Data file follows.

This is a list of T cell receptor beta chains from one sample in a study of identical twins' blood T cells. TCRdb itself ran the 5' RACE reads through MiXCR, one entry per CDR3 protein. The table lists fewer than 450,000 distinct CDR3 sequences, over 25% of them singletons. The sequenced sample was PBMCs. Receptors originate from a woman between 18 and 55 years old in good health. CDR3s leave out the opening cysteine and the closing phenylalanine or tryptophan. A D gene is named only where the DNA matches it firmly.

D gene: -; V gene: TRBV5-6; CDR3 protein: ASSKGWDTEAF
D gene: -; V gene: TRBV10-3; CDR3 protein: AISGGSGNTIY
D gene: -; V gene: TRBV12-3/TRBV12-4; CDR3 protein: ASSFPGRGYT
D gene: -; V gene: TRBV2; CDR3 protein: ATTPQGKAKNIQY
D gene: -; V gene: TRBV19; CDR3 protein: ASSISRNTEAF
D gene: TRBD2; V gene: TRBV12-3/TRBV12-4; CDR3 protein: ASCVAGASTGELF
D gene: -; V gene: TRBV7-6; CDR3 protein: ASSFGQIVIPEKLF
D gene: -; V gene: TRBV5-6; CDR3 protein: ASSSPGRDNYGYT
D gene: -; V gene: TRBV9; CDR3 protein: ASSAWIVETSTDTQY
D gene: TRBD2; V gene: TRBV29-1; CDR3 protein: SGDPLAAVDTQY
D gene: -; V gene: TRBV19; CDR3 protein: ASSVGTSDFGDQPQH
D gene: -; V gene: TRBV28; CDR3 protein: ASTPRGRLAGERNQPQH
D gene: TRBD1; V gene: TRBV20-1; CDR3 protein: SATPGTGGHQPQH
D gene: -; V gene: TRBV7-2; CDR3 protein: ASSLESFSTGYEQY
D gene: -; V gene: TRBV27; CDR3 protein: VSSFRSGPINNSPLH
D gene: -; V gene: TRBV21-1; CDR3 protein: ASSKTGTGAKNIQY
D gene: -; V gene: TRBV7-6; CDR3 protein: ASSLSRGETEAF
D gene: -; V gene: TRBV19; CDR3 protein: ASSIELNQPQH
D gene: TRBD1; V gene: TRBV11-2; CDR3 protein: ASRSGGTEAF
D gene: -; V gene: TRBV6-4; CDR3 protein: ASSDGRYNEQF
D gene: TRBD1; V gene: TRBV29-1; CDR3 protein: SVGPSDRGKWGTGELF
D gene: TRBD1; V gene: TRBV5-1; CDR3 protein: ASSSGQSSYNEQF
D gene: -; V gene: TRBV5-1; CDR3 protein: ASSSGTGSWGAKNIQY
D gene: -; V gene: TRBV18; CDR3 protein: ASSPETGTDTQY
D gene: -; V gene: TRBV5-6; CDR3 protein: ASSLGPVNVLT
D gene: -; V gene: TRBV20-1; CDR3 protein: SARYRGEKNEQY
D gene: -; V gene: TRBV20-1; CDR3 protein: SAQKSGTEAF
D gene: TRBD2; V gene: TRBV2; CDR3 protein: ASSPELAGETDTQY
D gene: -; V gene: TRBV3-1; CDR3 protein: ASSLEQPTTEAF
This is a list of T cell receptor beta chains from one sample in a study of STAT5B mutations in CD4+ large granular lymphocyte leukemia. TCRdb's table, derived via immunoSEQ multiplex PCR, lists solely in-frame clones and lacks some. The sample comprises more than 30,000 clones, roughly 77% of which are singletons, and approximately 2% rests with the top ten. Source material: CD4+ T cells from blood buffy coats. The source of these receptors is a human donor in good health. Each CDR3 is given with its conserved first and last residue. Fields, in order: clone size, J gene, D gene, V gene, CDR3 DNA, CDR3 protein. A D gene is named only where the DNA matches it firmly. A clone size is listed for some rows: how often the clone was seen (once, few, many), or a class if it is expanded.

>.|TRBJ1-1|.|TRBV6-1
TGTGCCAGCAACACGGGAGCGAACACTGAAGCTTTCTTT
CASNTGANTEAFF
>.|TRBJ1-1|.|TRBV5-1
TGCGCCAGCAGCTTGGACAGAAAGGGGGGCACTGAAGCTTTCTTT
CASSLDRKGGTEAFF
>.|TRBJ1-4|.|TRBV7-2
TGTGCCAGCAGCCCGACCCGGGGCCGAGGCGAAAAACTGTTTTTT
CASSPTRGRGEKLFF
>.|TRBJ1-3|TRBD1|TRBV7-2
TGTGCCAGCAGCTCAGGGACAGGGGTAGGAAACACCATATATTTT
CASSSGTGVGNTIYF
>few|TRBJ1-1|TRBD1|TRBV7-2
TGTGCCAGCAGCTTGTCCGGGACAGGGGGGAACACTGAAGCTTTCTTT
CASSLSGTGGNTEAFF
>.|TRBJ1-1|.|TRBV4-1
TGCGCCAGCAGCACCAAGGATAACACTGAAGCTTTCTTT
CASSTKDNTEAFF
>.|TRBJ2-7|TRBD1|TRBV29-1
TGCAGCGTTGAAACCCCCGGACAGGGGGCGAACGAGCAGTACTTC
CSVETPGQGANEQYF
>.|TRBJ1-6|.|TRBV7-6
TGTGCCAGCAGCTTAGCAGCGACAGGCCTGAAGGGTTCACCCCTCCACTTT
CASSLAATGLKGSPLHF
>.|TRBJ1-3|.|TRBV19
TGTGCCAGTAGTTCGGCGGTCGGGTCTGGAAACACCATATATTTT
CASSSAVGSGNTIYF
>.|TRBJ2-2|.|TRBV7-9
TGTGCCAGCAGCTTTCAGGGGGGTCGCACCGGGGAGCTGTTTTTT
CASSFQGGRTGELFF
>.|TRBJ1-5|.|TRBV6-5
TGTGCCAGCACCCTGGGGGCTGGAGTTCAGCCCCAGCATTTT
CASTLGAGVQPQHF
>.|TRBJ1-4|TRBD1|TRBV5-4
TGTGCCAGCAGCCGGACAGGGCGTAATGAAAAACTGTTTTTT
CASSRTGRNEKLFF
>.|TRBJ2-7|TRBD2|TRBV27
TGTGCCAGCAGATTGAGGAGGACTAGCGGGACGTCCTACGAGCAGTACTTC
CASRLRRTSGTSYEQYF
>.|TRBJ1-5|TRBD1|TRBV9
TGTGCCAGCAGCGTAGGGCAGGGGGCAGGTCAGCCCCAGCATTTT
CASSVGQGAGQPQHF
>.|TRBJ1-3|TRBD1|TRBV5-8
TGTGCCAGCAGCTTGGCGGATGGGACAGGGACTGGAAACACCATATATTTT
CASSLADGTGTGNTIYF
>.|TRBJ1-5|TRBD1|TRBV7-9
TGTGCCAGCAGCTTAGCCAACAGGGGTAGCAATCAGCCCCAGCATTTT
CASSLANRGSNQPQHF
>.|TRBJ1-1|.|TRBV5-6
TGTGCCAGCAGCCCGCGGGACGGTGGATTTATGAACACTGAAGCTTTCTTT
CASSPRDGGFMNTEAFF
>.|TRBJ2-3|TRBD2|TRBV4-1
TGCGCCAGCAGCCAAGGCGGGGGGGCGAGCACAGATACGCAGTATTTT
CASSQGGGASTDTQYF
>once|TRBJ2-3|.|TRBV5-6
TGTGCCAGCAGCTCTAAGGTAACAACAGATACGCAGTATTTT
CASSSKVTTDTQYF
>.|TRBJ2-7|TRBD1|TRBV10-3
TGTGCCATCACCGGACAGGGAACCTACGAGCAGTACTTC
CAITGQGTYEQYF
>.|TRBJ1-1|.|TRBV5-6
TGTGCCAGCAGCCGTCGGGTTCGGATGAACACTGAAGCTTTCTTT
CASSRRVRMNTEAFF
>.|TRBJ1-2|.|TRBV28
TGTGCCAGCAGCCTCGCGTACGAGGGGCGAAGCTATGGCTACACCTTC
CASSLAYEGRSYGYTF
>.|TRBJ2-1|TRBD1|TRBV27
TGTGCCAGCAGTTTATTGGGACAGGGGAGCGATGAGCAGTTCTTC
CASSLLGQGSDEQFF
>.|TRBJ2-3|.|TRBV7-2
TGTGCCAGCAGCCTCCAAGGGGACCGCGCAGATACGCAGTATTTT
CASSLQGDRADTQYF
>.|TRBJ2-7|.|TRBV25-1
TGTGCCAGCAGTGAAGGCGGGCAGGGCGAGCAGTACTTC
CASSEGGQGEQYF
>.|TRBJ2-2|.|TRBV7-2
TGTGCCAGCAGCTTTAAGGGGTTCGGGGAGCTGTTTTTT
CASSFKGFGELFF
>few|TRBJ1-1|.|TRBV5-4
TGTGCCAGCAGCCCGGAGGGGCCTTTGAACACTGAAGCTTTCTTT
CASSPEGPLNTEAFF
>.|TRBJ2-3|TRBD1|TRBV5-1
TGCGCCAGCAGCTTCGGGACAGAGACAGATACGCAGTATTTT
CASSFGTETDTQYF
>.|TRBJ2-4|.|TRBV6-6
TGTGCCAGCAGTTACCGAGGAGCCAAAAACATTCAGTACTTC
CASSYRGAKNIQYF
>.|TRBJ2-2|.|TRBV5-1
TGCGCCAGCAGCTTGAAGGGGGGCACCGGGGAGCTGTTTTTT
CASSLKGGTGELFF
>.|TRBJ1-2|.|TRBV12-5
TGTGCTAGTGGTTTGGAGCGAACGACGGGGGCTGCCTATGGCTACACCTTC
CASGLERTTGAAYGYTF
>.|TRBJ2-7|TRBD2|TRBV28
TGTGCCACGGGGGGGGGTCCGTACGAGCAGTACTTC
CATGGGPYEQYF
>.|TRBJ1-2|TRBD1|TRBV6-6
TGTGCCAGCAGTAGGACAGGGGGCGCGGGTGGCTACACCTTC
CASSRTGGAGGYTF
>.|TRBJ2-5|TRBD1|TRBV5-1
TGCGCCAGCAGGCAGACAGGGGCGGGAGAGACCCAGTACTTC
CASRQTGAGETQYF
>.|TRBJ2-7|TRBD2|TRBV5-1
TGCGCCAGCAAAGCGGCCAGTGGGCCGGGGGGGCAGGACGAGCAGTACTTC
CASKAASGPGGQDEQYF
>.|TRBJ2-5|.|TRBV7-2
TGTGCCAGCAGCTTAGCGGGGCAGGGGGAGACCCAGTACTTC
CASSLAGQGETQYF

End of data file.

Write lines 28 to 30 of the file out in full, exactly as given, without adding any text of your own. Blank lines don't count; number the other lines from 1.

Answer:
D gene: -; V gene: TRBV20-1; CDR3 protein: SAQKSGTEAF
D gene: TRBD2; V gene: TRBV2; CDR3 protein: ASSPELAGETDTQY
D gene: -; V gene: TRBV3-1; CDR3 protein: ASSLEQPTTEAF